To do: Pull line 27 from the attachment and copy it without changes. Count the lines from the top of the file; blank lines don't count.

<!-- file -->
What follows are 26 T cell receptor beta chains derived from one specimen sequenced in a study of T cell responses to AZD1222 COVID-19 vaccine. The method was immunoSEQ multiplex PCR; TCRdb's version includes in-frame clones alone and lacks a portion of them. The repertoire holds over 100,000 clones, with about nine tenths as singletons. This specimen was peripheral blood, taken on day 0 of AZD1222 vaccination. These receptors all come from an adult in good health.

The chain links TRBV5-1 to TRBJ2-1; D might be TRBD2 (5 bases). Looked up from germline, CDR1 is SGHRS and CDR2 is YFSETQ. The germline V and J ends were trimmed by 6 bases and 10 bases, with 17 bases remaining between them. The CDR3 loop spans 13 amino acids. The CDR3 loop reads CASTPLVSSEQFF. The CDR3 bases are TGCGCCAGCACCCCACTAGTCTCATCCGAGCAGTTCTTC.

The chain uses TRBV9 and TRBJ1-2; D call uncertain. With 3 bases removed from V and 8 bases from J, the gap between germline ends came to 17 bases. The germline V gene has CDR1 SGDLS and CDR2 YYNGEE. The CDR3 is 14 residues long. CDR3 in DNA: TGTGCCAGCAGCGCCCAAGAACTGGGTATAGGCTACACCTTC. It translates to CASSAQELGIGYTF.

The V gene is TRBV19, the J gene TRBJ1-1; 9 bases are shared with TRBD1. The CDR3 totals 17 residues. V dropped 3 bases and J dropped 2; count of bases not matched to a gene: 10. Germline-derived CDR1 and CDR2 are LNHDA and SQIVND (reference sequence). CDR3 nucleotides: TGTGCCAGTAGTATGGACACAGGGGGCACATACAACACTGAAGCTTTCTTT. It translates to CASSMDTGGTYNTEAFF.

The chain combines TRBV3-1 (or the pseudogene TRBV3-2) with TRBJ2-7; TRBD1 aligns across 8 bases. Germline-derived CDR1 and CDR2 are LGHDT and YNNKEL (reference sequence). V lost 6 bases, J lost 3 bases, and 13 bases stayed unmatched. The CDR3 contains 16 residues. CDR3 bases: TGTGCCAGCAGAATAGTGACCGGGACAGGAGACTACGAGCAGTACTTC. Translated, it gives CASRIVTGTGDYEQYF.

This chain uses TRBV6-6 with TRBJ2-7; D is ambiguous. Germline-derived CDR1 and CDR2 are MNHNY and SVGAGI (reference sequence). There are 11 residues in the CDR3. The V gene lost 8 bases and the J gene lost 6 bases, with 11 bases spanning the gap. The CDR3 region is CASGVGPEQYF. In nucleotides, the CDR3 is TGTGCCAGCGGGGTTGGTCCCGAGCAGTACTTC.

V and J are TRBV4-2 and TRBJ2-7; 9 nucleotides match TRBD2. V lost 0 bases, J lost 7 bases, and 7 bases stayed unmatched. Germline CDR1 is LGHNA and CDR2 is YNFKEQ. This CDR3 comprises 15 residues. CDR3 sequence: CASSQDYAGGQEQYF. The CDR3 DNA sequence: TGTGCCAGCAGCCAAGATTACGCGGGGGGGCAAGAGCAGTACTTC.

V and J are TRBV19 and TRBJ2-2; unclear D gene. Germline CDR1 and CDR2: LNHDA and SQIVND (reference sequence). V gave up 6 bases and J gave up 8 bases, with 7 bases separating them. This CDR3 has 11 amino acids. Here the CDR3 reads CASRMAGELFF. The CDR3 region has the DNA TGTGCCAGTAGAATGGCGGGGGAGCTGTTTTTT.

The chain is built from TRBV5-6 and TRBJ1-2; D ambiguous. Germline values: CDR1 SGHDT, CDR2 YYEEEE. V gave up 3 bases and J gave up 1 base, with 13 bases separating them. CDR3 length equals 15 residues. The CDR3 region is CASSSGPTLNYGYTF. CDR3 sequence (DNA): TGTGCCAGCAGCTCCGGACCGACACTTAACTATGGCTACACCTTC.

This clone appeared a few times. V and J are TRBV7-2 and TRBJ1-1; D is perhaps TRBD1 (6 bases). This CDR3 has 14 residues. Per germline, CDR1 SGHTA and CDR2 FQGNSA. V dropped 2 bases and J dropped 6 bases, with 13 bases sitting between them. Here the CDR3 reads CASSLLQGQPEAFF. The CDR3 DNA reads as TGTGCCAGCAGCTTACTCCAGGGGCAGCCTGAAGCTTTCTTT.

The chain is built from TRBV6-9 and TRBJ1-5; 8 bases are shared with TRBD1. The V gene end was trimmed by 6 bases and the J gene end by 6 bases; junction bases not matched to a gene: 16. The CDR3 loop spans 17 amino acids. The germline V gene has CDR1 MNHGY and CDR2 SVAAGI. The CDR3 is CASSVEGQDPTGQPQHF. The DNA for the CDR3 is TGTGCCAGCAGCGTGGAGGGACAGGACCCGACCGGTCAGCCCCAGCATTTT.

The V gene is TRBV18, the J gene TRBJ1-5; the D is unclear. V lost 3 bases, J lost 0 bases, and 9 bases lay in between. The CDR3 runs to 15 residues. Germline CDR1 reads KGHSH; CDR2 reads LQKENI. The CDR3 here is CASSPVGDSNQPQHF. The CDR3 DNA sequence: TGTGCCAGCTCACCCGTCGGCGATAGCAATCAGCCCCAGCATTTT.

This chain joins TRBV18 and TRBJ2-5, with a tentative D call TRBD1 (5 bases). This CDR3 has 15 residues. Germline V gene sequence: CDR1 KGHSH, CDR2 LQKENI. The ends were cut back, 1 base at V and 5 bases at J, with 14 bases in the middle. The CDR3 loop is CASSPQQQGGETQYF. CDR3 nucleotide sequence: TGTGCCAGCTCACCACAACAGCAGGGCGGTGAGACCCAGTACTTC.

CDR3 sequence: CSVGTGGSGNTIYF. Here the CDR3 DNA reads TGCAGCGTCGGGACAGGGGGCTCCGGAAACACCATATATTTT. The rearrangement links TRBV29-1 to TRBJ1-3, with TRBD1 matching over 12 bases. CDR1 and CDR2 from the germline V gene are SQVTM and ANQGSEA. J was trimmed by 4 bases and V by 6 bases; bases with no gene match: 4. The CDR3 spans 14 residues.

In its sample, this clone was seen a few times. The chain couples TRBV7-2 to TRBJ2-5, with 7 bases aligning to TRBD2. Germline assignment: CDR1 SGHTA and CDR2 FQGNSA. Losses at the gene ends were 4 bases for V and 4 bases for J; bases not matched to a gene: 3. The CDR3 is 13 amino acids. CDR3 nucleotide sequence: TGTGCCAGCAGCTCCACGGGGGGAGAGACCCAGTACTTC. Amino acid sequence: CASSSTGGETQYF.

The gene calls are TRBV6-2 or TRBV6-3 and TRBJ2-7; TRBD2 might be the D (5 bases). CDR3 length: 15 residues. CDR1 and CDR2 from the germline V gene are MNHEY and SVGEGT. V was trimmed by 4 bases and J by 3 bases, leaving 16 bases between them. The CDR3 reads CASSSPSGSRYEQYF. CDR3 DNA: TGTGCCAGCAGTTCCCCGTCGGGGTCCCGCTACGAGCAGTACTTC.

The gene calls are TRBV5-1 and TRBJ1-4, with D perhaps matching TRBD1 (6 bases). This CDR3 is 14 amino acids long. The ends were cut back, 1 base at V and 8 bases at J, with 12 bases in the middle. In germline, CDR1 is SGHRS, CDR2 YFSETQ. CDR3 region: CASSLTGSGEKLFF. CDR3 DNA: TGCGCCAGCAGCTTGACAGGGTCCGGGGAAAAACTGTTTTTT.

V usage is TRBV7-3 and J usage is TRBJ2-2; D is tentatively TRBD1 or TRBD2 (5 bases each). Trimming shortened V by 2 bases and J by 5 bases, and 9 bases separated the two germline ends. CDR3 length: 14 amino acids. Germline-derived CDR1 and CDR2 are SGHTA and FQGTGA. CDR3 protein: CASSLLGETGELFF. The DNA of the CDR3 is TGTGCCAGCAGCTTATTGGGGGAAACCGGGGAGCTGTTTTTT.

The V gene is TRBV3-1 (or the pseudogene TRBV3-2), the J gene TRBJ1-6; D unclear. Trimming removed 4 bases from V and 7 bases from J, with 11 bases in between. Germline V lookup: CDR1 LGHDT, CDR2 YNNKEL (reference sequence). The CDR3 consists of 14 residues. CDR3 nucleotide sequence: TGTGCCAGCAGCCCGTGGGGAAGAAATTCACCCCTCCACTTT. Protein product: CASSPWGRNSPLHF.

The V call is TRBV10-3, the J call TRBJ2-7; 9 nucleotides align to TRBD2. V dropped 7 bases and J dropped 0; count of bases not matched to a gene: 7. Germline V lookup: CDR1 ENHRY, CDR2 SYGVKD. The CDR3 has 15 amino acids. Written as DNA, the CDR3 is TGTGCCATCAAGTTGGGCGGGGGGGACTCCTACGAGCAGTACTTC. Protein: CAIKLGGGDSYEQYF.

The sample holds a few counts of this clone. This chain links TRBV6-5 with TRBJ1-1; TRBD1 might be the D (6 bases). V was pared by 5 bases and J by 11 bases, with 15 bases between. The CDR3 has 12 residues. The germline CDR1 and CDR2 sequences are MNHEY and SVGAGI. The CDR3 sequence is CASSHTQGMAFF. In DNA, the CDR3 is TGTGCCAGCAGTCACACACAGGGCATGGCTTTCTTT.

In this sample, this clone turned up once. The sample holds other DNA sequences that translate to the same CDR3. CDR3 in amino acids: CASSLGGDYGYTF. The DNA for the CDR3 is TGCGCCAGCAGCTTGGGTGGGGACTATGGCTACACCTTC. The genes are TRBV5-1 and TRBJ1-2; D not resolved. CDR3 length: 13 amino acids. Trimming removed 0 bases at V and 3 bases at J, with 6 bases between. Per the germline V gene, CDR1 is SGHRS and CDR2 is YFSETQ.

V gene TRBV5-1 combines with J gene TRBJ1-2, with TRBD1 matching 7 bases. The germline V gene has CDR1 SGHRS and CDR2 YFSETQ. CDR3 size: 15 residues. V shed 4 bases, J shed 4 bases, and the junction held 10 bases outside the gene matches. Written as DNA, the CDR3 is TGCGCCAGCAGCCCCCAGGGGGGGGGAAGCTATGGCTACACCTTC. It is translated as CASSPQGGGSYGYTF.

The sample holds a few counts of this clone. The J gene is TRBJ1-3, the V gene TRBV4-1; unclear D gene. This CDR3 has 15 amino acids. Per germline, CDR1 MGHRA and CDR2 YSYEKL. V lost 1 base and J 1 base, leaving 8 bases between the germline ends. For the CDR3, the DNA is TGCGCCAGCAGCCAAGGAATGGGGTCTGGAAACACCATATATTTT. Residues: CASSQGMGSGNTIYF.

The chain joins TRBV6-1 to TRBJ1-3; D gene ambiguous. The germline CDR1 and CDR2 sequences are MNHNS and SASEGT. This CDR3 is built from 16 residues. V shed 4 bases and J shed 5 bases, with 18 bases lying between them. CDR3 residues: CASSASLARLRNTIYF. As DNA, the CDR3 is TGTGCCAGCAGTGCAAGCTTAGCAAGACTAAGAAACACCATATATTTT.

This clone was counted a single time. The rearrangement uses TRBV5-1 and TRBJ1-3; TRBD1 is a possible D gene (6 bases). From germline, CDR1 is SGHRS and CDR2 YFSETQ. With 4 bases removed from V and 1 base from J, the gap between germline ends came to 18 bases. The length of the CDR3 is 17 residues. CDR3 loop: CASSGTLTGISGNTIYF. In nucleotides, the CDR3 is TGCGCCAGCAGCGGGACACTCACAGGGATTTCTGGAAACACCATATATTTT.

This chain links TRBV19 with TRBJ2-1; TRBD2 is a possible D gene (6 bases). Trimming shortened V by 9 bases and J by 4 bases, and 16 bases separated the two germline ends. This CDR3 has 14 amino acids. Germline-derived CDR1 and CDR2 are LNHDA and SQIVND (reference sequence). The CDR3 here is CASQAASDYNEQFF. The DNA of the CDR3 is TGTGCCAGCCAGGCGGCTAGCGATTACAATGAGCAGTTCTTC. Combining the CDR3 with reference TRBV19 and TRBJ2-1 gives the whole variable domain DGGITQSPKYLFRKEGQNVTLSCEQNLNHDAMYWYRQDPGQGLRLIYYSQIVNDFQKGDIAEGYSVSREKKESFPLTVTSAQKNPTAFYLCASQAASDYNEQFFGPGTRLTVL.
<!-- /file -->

This chain links TRBV19 with TRBJ2-1; TRBD2 is a possible D gene (6 bases). Trimming shortened V by 9 bases and J by 4 bases, and 16 bases separated the two germline ends. This CDR3 has 14 amino acids. Germline-derived CDR1 and CDR2 are LNHDA and SQIVND (reference sequence). The CDR3 here is CASQAASDYNEQFF. The DNA of the CDR3 is TGTGCCAGCCAGGCGGCTAGCGATTACAATGAGCAGTTCTTC. Combining the CDR3 with reference TRBV19 and TRBJ2-1 gives the whole variable domain DGGITQSPKYLFRKEGQNVTLSCEQNLNHDAMYWYRQDPGQGLRLIYYSQIVNDFQKGDIAEGYSVSREKKESFPLTVTSAQKNPTAFYLCASQAASDYNEQFFGPGTRLTVL.